What does a adopting a plant-based diet really mean? Honestly, whatever you want it to mean! Some individuals define plant-based eating to include only foods that come from plants, whereas others focus on eating an abundance of plants but also allow for some animal proteins. Unlike a vegan or vegetarian eating pattern, a plant-based diet has no standard definition just yet. Even research regarding plant-based diets has varying descriptions that allow individual scientists to define the eating pattern according to the needs of their study.
According to The Plant-Powered Dietitian, Sharon Palmer, MSFS, RD, “there is movement to define a plant-based food as 100% plant-based per the Plant Based Foods Association (PFBA), though no current standard definition exists for this way of eating. A recent survey by the Vegetarian Resource Group (VGR) found that people define plant-based in many ways: chefs usually mean vegan, yet researchers and health care professionals often mean a mostly plant-based diet.”
Palmer went on to note that she believes a plant-based diet is a diet that focuses primarily on eating foods that come from plants. She noted that there is a wide spectrum of eating patterns that encompass this, with vegan the most plant-based through vegetarian, pescatarian, and semi-vegetarian or flexitarian.
Regardless of how the individual defines the plant-based diet amongst their own eating pattern, all plant-based diets have one thing in common: eating more plants, like fruits and vegetables. And, frankly speaking, this is never a bad thing!
What Is a Vegan Diet?
According to the International Food Information Council (IFIC), a vegan diet is an eating pattern that includes only foods that come from plants. This means that any animal products or animal product derivatives, like honey or gelatin, are not consumed.
A well-planned vegan diet is usually rich in fiber thanks to a large amount of produce picks incorporated, as well as nuts, seeds, beans, legumes, and pulses. It’s important to note that a vegan diet does not necessarily mean a healthier diet. As the research points out, it still incorporates fats and sugars and does not have to be whole-food-based. This means a poorly planned vegan diet could be rich in vegan cookies made with coconut oil and sugar without really being a nutritional benefit.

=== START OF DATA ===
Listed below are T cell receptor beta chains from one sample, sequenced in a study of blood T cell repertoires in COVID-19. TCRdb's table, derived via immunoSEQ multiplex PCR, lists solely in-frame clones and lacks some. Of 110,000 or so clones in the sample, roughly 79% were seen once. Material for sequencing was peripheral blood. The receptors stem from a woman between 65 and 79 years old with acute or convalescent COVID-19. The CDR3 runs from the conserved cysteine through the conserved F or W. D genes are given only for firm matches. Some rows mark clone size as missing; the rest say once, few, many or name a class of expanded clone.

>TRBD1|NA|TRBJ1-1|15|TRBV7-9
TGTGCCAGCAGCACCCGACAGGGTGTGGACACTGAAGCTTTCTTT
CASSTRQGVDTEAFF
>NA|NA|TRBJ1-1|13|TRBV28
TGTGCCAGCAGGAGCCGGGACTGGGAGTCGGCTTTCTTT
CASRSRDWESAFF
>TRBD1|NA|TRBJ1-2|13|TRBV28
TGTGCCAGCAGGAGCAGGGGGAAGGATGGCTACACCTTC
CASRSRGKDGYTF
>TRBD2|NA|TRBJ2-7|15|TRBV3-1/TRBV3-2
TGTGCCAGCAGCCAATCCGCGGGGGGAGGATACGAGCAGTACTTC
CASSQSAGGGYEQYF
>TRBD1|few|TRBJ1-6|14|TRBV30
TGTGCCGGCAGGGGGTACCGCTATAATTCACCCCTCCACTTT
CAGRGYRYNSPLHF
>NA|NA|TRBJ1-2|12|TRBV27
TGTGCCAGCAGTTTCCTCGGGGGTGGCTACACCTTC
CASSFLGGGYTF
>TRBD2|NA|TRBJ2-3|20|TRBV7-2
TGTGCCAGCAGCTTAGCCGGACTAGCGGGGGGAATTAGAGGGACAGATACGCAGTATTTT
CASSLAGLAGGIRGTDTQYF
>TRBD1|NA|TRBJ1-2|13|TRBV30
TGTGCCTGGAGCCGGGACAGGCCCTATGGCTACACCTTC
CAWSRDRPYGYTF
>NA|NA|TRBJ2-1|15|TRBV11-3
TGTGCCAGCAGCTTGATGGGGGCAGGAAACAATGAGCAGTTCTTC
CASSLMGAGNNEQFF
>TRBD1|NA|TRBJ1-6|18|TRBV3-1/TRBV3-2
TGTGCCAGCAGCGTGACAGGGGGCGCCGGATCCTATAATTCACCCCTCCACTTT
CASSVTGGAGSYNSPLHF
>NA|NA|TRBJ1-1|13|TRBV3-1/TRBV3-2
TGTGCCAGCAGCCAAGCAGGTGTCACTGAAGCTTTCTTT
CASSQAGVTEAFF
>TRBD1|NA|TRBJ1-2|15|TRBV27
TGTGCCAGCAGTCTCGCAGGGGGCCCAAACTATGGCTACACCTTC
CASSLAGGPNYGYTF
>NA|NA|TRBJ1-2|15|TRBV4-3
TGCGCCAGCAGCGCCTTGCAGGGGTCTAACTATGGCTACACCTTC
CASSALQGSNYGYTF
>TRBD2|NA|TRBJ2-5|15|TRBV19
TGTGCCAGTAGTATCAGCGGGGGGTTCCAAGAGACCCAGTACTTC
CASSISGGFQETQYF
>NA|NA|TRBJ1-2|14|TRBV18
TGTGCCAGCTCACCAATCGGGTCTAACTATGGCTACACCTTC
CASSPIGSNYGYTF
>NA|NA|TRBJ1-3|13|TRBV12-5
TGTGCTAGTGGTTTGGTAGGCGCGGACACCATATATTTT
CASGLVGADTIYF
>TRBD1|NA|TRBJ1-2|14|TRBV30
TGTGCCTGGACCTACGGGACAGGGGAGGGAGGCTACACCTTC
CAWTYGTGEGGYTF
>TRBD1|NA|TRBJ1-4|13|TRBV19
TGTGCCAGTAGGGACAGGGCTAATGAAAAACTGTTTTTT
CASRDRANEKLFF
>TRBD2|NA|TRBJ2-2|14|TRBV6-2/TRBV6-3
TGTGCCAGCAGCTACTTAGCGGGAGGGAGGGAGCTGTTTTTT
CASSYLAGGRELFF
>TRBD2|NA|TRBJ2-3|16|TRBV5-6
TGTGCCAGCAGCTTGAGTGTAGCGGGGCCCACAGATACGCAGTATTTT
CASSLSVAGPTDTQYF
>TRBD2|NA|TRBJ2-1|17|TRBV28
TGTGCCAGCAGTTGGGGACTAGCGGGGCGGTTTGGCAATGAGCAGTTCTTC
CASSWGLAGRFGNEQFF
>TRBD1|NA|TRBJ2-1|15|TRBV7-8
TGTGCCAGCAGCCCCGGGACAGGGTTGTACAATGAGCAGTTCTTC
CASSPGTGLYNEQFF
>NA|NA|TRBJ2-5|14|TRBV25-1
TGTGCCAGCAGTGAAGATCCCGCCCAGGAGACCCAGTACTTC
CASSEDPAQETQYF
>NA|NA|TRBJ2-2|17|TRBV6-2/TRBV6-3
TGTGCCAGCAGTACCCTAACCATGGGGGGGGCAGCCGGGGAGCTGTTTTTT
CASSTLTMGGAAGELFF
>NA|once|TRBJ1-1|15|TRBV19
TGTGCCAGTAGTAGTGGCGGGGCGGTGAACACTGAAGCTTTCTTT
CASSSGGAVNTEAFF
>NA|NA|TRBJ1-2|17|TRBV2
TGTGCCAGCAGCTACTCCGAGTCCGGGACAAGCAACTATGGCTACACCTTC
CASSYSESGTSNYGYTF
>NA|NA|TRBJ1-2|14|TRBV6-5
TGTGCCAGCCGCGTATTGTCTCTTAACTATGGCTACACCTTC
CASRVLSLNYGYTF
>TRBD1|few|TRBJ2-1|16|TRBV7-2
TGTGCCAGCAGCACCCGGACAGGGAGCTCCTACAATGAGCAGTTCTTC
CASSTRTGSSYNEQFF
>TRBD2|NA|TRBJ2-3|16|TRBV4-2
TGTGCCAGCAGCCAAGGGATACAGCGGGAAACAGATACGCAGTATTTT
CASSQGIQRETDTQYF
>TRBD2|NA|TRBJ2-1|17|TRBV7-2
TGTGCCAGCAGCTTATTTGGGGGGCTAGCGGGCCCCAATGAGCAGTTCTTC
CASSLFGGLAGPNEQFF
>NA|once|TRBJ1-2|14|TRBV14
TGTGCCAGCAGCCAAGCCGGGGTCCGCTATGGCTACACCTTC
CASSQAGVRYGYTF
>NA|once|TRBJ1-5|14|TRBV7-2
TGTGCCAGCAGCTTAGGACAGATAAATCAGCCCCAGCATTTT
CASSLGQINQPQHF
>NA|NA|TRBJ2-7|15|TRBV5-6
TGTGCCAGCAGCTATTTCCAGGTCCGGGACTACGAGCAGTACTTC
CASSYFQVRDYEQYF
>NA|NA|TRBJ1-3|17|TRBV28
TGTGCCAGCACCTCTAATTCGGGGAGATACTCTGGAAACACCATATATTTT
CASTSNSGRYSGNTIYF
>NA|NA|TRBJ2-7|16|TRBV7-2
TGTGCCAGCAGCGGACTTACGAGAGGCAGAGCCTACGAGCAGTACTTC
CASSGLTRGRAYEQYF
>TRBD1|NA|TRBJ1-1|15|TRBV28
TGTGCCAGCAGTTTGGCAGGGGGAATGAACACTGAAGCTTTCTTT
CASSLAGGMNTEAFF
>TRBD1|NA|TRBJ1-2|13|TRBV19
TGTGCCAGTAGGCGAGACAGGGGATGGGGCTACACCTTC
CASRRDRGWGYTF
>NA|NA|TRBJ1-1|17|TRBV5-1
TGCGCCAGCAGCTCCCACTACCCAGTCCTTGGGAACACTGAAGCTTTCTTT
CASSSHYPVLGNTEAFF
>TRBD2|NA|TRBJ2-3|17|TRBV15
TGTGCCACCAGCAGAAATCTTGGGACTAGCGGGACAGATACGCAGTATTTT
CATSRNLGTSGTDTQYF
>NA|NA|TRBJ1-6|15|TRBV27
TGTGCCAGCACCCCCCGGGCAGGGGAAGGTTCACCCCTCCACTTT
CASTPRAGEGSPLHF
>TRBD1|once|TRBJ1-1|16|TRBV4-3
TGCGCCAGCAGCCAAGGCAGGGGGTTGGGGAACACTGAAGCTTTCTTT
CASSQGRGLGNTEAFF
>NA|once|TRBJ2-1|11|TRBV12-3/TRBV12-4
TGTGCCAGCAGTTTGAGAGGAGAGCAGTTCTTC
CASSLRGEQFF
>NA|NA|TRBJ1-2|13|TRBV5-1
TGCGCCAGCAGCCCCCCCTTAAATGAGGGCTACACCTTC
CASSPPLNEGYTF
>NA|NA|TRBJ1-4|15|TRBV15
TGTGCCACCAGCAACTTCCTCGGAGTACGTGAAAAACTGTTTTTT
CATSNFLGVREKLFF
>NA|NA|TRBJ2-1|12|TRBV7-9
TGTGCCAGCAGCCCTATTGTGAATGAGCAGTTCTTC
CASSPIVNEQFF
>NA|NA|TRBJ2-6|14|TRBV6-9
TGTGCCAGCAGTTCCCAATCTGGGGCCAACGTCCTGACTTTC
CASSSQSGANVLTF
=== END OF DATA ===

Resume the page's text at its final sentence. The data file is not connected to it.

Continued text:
Following a vegan diet may demonstrate improvements in lipid profiles and overall health for specific individuals with underlying disease states, but it’s important to make sure you work with a trained dietitian or healthcare provider to ensure your diet and supplement regimen is sufficiently meeting common nutrient shortfalls that come with a vegan diet.
What Does a Vegetarian Eating Style Mean?
Vegetarianism is probably the most popular plant-based diet, but even here, there are actually a few different eating patterns that people call “vegetarian.” Here’s the breakdown of the three most common:
- A lacto-vegetarian consumes plants and milk-based products, such as yogurts, cheese, and milk, but excludes eggs and animal proteins (including seafood, meats, and poultry).
- An ovo-vegetarian consumes eggs, but excludes milk-based products and animal proteins (including seafood, meats, and poultry).
- A lacto-ovo-vegetarian consumes both milk and egg products, but excludes animal proteins (including seafood, meats, and poultry).
Now, since some vegetarian eating patterns include some forms of animal proteins (like eggs and dairy), they don’t need to be supplemented with additional nutrients like a vegan diet does.
Let’s take a closer look at supplementing for meeting your nutritional needs on these plant-based diets.
Supplemental Nutrients for Plant-Based Diets
If you’re thinking about going plant-based—or already are—it’s a good idea to work with a dietitian who specializes in plant-based diets to ensure that you’re are meeting your total vitamin and mineral needs. That said, Palmer advises considering the following nutrients specifically when following a plant-based (vegan or vegetarian) diet to ensure your body is getting what it needs.
- Vitamin B12: If you eat very few animal proteins, you should supplement with vitamin B12. Vegans specifically need to supplement at greater levels because they do not receive this nutrient in sufficient quantities in their diets.
- Calcium: If you consume dairy products, you probably don’t need to worry about this bone-building mineral. But, vegans should make sure to get plant-based calcium sources (soy, legumes, leafy greens) into their diets each day. This also applies to vitamin D, since dairy milk is fortified with D it may be higher in some vegetarian diets compared to vegan diets. Many plant-based milks are fortified with both calcium and D, which really helps if you’re following a vegan diet.
- Iron: Since iron content is about the same for vegetarians and vegans, both should get ample plant iron sources in their diets from foods such as dark leafy greens, beans, legumes, and peanut butter and other fortified foods.
- Zinc: Similar to iron, make sure to get plenty of whole grains, pulses, leafy greens, nuts, and seeds in your plant-based diet to help meet your zinc needs.
- Omega-3 Fatty Acids: Both vegetarians and vegans likely need more of these healthy fats. Good vegetarian sources include omega-3 rich milk and eggs. But, it’s also a good idea to incorporate plant-based omega-3 sources such as walnuts, chia seeds, and hemp seeds into both diet types. In addition, you can consider algae supplements for long-chain omega-3s.
From: Vegetarian Times